“Operation Cerberus – The Channel Dash” by Philip E. West – Reproduced from SWA Fine Art Publishers. Here we see the Swordfish flown by Sub. Lt. Kingsmill and Sub. Lt. Samples with PO Bunce in the rear, fighting for their lives with his machine gun.
The Beauforts’ ranks were joined on 12 February 1942 by the crews of naval Swordfish which on that day attacked the Scharnhorst, Gneisenau and Prinz Eugen and her consorts in the English Channel after they had broken out of Brest heading for the safety of their home bases. None of the bomber squadrons could attack before 1500 hours so the main hope was the slender force of Beaufort torpedo-bombers on 42, 86 and 217 Squadrons and the Fleet Air Arm Swordfish of 815 Squadron commanded by Lieutenant Commander Eugene Esmonde. At 1130 hours very few of these aircraft were within range of the German ships. 86 and part of 217 were at St. Eval, in Cornwall; the remainder of 217 was at Thorney Island, near Portsmouth; and 42 was just coming in to land at Coltishall, the fighter airfield near Norwich, after flying down from Leuchars, having been delayed by snow on airfields. Only the six Swordfish at Manston and the seven Beauforts at Thorney Island were in a position to attack within the next two hours. As the Swordfish attacked the first to fall was Esmonde, a victim of the enemy fighters. The two remaining aircraft of his section survived the fighter attacks and pressed on into the storm of flak now coming up from the vessels. Repeatedly hit and with their crews wounded, the two Swordfish still headed for one of the two big ships visible through the clouds of mist and smoke. Both crews managed to launch torpedoes before their aircraft, riddled with bullets, struck the sea. Five of the six men were afterwards rescued from the sea. From the second section of Swordfish, which disappeared from view after crossing the destroyer screen, there were no survivors. Esmonde was awarded a posthumous Victoria Cross.
Seven Beauforts at Thorney Island were available at short notice when the order to attack was received. Two were armed with bombs, which had to be changed to torpedoes and a third developed a technical fault. Only four of the Beauforts thus took off at 1325 and when they did so they were twenty minutes late on planned rendezvous with their fighter cover at Manston. To make up for this delay both sets of aircraft were ordered while in the air to proceed independently to the targets but because of radio frequency problems the torpedobombers did not receive the message. Eventually the front section of two Beauforts set off for the French coast, found nothing and returned to Manston, where they discovered for the first time the nature of their target. Meanwhile the two rear Beauforts, which had lost touch with their leaders, had already landed at Manston, learned their target and the latest position of the ships and set off towards the Belgian coast. At 1540, about the same time as navy destroyers from the Thames estuary were making an extremely brave but ineffective attack, the two pilots sighted a large warship which they took to be the Prinz Eugen. Despite intense flak they turned in and launched their torpedoes from a thousand yards range but to no avail.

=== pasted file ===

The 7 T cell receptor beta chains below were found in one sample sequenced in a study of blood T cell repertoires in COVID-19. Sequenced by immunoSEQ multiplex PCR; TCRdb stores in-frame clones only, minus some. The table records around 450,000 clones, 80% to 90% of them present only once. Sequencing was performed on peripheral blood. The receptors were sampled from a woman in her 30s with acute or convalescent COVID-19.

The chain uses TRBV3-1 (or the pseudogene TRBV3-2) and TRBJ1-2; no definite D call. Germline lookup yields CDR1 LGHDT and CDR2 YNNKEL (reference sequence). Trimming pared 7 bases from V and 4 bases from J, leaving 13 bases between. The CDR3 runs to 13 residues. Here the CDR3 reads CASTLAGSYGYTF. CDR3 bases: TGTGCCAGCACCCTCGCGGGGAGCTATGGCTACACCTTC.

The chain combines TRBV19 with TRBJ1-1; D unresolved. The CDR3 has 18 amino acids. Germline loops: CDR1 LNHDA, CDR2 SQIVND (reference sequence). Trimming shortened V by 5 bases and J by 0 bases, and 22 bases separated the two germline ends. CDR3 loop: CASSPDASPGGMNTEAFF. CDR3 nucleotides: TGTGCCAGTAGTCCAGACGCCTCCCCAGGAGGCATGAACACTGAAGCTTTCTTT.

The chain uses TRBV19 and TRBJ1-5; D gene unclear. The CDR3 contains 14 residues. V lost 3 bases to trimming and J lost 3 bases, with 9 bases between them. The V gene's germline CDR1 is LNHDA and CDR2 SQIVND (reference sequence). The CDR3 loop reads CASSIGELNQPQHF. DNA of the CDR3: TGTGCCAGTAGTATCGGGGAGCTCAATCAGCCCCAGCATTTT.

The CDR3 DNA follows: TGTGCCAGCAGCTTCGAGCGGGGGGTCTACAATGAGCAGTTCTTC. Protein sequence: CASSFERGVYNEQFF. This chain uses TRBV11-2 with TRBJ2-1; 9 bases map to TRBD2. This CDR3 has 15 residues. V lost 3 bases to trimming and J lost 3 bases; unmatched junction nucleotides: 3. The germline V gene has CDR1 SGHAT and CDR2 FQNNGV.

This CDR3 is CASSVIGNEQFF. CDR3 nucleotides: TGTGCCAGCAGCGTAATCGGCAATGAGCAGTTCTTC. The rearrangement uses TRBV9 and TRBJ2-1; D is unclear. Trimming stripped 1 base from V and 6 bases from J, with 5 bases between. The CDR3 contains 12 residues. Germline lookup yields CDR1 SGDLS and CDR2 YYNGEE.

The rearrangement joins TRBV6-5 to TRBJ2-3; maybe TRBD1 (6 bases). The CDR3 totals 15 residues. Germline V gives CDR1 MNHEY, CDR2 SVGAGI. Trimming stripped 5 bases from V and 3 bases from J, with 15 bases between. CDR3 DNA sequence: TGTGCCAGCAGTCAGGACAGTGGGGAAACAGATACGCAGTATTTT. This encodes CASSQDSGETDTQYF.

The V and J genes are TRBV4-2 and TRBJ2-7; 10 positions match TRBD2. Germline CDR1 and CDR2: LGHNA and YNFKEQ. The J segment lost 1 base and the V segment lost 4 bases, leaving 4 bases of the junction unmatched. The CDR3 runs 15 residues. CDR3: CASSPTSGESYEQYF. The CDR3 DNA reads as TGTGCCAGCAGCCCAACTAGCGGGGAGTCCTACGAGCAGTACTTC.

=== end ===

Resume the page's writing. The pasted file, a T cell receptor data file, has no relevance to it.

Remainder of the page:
Aircraft of Bomber Command loaded up with semi-armour-piercing bombs, which had to be dropped from at least 7,000 feet, were ready to attack. Cloud was 8/10ths-10/l0ths, with base at 700 feet. Unless cloud-gaps occurred at precisely the right place and moment, the bomb-aimers would be faced with an impossible task. But the alternative armament, the general-purpose bomb, which could be dropped effectively from lower heights, would certainly not penetrate decks plated with several inches of steel. However, GP bombs could be used to damage the superstructure of the vessels and distract the attention of their crews from the torpedo-bombers. The first wave of 73 bombers began to take off at 1420. Most of them managed to reach the target area, individually or in pairs, between 1455 and 1558, but in the thick low clouds and intermittent rainstorms only ten crews saw the German ships long enough to release their bombs. The next wave, of 134 aircraft, began to take off at 1437 and arrived in the target area between 1600 and 1706. Twenty of these are known to have delivered attacks. A third and final wave of thirty-five aircraft took off at about 1615 and was over the target from 1750 to 1815. Nine managed to attack. All told, 242 aircraft of Bomber Command attempted to find the enemy during the afternoon; and of those that returned, only 39 succeeded in bombing. Fifteen aircraft were lost, mostly from flak and flying into the sea and twenty damaged. No hits were scored on the vessels.